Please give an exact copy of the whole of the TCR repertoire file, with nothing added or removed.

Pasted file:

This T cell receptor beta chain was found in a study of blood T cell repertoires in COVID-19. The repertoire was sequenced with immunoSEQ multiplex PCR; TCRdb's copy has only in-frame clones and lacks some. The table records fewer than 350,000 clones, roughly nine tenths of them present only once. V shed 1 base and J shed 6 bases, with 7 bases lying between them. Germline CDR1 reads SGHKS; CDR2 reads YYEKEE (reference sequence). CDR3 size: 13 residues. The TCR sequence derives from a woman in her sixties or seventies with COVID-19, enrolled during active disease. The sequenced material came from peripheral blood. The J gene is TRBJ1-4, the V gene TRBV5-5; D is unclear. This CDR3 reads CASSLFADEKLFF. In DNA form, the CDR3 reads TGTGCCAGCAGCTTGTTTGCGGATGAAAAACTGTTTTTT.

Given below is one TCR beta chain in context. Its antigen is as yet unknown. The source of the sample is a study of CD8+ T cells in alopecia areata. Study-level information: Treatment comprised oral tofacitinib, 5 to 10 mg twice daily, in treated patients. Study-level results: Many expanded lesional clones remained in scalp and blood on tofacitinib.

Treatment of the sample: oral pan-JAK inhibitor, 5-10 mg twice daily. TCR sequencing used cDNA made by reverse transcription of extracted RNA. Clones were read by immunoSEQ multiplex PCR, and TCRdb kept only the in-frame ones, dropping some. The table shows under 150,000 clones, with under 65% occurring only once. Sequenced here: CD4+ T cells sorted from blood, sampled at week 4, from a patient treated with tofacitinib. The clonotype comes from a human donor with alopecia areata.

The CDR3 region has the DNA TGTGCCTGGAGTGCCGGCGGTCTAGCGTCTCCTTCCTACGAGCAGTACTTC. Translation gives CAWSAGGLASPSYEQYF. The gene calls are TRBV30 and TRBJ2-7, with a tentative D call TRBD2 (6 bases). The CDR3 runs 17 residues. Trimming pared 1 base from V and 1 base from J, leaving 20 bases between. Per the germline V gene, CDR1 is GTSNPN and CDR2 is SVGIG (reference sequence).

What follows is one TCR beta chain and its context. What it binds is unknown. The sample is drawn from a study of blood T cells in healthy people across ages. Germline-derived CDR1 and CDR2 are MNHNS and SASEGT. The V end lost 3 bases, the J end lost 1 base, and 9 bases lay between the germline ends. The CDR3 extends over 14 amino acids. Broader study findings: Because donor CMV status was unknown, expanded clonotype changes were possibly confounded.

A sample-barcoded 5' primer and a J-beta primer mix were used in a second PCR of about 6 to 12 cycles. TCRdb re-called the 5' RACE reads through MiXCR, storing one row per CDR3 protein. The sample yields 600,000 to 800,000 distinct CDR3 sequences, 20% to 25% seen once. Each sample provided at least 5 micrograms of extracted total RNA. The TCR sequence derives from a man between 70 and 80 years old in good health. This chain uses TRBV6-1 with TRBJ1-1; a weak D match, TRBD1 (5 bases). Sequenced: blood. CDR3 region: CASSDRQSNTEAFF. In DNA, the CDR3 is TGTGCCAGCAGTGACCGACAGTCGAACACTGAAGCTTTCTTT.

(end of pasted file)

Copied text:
This T cell receptor beta chain was found in a study of blood T cell repertoires in COVID-19. The repertoire was sequenced with immunoSEQ multiplex PCR; TCRdb's copy has only in-frame clones and lacks some. The table records fewer than 350,000 clones, roughly nine tenths of them present only once. V shed 1 base and J shed 6 bases, with 7 bases lying between them. Germline CDR1 reads SGHKS; CDR2 reads YYEKEE (reference sequence). CDR3 size: 13 residues. The TCR sequence derives from a woman in her sixties or seventies with COVID-19, enrolled during active disease. The sequenced material came from peripheral blood. The J gene is TRBJ1-4, the V gene TRBV5-5; D is unclear. This CDR3 reads CASSLFADEKLFF. In DNA form, the CDR3 reads TGTGCCAGCAGCTTGTTTGCGGATGAAAAACTGTTTTTT.

Given below is one TCR beta chain in context. Its antigen is as yet unknown. The source of the sample is a study of CD8+ T cells in alopecia areata. Study-level information: Treatment comprised oral tofacitinib, 5 to 10 mg twice daily, in treated patients. Study-level results: Many expanded lesional clones remained in scalp and blood on tofacitinib.

Treatment of the sample: oral pan-JAK inhibitor, 5-10 mg twice daily. TCR sequencing used cDNA made by reverse transcription of extracted RNA. Clones were read by immunoSEQ multiplex PCR, and TCRdb kept only the in-frame ones, dropping some. The table shows under 150,000 clones, with under 65% occurring only once. Sequenced here: CD4+ T cells sorted from blood, sampled at week 4, from a patient treated with tofacitinib. The clonotype comes from a human donor with alopecia areata.

The CDR3 region has the DNA TGTGCCTGGAGTGCCGGCGGTCTAGCGTCTCCTTCCTACGAGCAGTACTTC. Translation gives CAWSAGGLASPSYEQYF. The gene calls are TRBV30 and TRBJ2-7, with a tentative D call TRBD2 (6 bases). The CDR3 runs 17 residues. Trimming pared 1 base from V and 1 base from J, leaving 20 bases between. Per the germline V gene, CDR1 is GTSNPN and CDR2 is SVGIG (reference sequence).

What follows is one TCR beta chain and its context. What it binds is unknown. The sample is drawn from a study of blood T cells in healthy people across ages. Germline-derived CDR1 and CDR2 are MNHNS and SASEGT. The V end lost 3 bases, the J end lost 1 base, and 9 bases lay between the germline ends. The CDR3 extends over 14 amino acids. Broader study findings: Because donor CMV status was unknown, expanded clonotype changes were possibly confounded.

A sample-barcoded 5' primer and a J-beta primer mix were used in a second PCR of about 6 to 12 cycles. TCRdb re-called the 5' RACE reads through MiXCR, storing one row per CDR3 protein. The sample yields 600,000 to 800,000 distinct CDR3 sequences, 20% to 25% seen once. Each sample provided at least 5 micrograms of extracted total RNA. The TCR sequence derives from a man between 70 and 80 years old in good health. This chain uses TRBV6-1 with TRBJ1-1; a weak D match, TRBD1 (5 bases). Sequenced: blood. CDR3 region: CASSDRQSNTEAFF. In DNA, the CDR3 is TGTGCCAGCAGTGACCGACAGTCGAACACTGAAGCTTTCTTT.